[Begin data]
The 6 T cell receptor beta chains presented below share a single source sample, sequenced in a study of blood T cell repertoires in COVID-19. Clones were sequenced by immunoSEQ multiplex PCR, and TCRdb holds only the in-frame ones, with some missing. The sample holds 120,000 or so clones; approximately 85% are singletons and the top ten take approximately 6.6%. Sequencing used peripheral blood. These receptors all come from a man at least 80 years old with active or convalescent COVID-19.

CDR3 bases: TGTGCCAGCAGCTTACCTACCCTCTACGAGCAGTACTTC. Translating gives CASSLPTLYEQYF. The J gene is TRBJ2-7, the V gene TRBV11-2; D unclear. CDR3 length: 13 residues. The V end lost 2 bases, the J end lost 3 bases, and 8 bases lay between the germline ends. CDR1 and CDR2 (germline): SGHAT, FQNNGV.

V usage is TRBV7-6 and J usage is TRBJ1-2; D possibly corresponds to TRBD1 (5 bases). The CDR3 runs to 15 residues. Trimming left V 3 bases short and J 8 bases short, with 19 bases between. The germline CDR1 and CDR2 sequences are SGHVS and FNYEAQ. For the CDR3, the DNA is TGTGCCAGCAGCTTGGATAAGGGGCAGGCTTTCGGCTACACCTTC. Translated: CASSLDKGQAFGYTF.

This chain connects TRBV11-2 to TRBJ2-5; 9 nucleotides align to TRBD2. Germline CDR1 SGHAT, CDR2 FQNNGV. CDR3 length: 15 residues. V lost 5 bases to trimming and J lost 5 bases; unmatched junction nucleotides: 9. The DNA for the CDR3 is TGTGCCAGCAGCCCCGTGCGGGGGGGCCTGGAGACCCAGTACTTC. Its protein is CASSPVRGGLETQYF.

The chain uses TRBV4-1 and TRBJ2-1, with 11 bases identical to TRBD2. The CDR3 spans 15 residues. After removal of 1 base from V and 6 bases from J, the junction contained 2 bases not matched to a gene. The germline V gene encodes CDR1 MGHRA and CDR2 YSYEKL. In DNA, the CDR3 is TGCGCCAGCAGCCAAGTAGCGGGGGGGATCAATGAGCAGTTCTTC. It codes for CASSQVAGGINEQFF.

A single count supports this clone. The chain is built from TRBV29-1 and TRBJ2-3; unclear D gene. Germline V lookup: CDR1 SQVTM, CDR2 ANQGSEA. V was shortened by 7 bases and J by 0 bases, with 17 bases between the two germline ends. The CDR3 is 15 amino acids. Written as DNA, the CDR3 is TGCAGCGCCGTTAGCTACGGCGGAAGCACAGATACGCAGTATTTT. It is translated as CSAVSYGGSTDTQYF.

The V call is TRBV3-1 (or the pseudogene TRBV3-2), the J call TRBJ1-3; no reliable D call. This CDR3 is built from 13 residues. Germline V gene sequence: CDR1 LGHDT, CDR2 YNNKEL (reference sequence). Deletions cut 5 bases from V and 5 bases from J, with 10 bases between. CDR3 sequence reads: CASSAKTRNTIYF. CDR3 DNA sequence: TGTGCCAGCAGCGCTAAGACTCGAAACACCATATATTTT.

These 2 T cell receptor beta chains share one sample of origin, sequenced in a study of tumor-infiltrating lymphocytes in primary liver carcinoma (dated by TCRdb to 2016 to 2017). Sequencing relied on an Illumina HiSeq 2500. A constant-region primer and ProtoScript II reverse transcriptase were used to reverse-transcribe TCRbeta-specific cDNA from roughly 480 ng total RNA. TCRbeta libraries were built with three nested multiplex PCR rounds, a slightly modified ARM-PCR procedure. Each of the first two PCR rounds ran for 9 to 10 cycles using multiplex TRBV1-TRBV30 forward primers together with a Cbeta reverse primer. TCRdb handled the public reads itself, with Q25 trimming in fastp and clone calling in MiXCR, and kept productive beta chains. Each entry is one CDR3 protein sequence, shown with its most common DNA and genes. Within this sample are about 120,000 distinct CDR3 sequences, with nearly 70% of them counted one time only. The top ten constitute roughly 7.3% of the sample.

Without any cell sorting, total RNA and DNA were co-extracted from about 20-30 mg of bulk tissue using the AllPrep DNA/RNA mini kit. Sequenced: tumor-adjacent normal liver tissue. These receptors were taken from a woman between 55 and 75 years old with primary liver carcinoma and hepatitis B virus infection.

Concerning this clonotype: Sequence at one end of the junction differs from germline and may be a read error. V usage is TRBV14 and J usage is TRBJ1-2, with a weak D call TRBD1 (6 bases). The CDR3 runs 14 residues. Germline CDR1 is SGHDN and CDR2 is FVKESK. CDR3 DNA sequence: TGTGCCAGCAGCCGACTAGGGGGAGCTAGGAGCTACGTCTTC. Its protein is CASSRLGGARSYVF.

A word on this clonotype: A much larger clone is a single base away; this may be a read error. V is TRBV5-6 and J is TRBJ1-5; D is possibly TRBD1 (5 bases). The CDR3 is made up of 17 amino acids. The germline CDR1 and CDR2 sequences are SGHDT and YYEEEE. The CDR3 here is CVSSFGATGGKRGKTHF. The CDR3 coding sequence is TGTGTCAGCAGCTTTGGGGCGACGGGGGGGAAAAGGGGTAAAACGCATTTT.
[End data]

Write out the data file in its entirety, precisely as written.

The 6 T cell receptor beta chains presented below share a single source sample, sequenced in a study of blood T cell repertoires in COVID-19. Clones were sequenced by immunoSEQ multiplex PCR, and TCRdb holds only the in-frame ones, with some missing. The sample holds 120,000 or so clones; approximately 85% are singletons and the top ten take approximately 6.6%. Sequencing used peripheral blood. These receptors all come from a man at least 80 years old with active or convalescent COVID-19.

CDR3 bases: TGTGCCAGCAGCTTACCTACCCTCTACGAGCAGTACTTC. Translating gives CASSLPTLYEQYF. The J gene is TRBJ2-7, the V gene TRBV11-2; D unclear. CDR3 length: 13 residues. The V end lost 2 bases, the J end lost 3 bases, and 8 bases lay between the germline ends. CDR1 and CDR2 (germline): SGHAT, FQNNGV.

V usage is TRBV7-6 and J usage is TRBJ1-2; D possibly corresponds to TRBD1 (5 bases). The CDR3 runs to 15 residues. Trimming left V 3 bases short and J 8 bases short, with 19 bases between. The germline CDR1 and CDR2 sequences are SGHVS and FNYEAQ. For the CDR3, the DNA is TGTGCCAGCAGCTTGGATAAGGGGCAGGCTTTCGGCTACACCTTC. Translated: CASSLDKGQAFGYTF.

This chain connects TRBV11-2 to TRBJ2-5; 9 nucleotides align to TRBD2. Germline CDR1 SGHAT, CDR2 FQNNGV. CDR3 length: 15 residues. V lost 5 bases to trimming and J lost 5 bases; unmatched junction nucleotides: 9. The DNA for the CDR3 is TGTGCCAGCAGCCCCGTGCGGGGGGGCCTGGAGACCCAGTACTTC. Its protein is CASSPVRGGLETQYF.

The chain uses TRBV4-1 and TRBJ2-1, with 11 bases identical to TRBD2. The CDR3 spans 15 residues. After removal of 1 base from V and 6 bases from J, the junction contained 2 bases not matched to a gene. The germline V gene encodes CDR1 MGHRA and CDR2 YSYEKL. In DNA, the CDR3 is TGCGCCAGCAGCCAAGTAGCGGGGGGGATCAATGAGCAGTTCTTC. It codes for CASSQVAGGINEQFF.

A single count supports this clone. The chain is built from TRBV29-1 and TRBJ2-3; unclear D gene. Germline V lookup: CDR1 SQVTM, CDR2 ANQGSEA. V was shortened by 7 bases and J by 0 bases, with 17 bases between the two germline ends. The CDR3 is 15 amino acids. Written as DNA, the CDR3 is TGCAGCGCCGTTAGCTACGGCGGAAGCACAGATACGCAGTATTTT. It is translated as CSAVSYGGSTDTQYF.

The V call is TRBV3-1 (or the pseudogene TRBV3-2), the J call TRBJ1-3; no reliable D call. This CDR3 is built from 13 residues. Germline V gene sequence: CDR1 LGHDT, CDR2 YNNKEL (reference sequence). Deletions cut 5 bases from V and 5 bases from J, with 10 bases between. CDR3 sequence reads: CASSAKTRNTIYF. CDR3 DNA sequence: TGTGCCAGCAGCGCTAAGACTCGAAACACCATATATTTT.

These 2 T cell receptor beta chains share one sample of origin, sequenced in a study of tumor-infiltrating lymphocytes in primary liver carcinoma (dated by TCRdb to 2016 to 2017). Sequencing relied on an Illumina HiSeq 2500. A constant-region primer and ProtoScript II reverse transcriptase were used to reverse-transcribe TCRbeta-specific cDNA from roughly 480 ng total RNA. TCRbeta libraries were built with three nested multiplex PCR rounds, a slightly modified ARM-PCR procedure. Each of the first two PCR rounds ran for 9 to 10 cycles using multiplex TRBV1-TRBV30 forward primers together with a Cbeta reverse primer. TCRdb handled the public reads itself, with Q25 trimming in fastp and clone calling in MiXCR, and kept productive beta chains. Each entry is one CDR3 protein sequence, shown with its most common DNA and genes. Within this sample are about 120,000 distinct CDR3 sequences, with nearly 70% of them counted one time only. The top ten constitute roughly 7.3% of the sample.

Without any cell sorting, total RNA and DNA were co-extracted from about 20-30 mg of bulk tissue using the AllPrep DNA/RNA mini kit. Sequenced: tumor-adjacent normal liver tissue. These receptors were taken from a woman between 55 and 75 years old with primary liver carcinoma and hepatitis B virus infection.

Concerning this clonotype: Sequence at one end of the junction differs from germline and may be a read error. V usage is TRBV14 and J usage is TRBJ1-2, with a weak D call TRBD1 (6 bases). The CDR3 runs 14 residues. Germline CDR1 is SGHDN and CDR2 is FVKESK. CDR3 DNA sequence: TGTGCCAGCAGCCGACTAGGGGGAGCTAGGAGCTACGTCTTC. Its protein is CASSRLGGARSYVF.

A word on this clonotype: A much larger clone is a single base away; this may be a read error. V is TRBV5-6 and J is TRBJ1-5; D is possibly TRBD1 (5 bases). The CDR3 is made up of 17 amino acids. The germline CDR1 and CDR2 sequences are SGHDT and YYEEEE. The CDR3 here is CVSSFGATGGKRGKTHF. The CDR3 coding sequence is TGTGTCAGCAGCTTTGGGGCGACGGGGGGGAAAAGGGGTAAAACGCATTTT.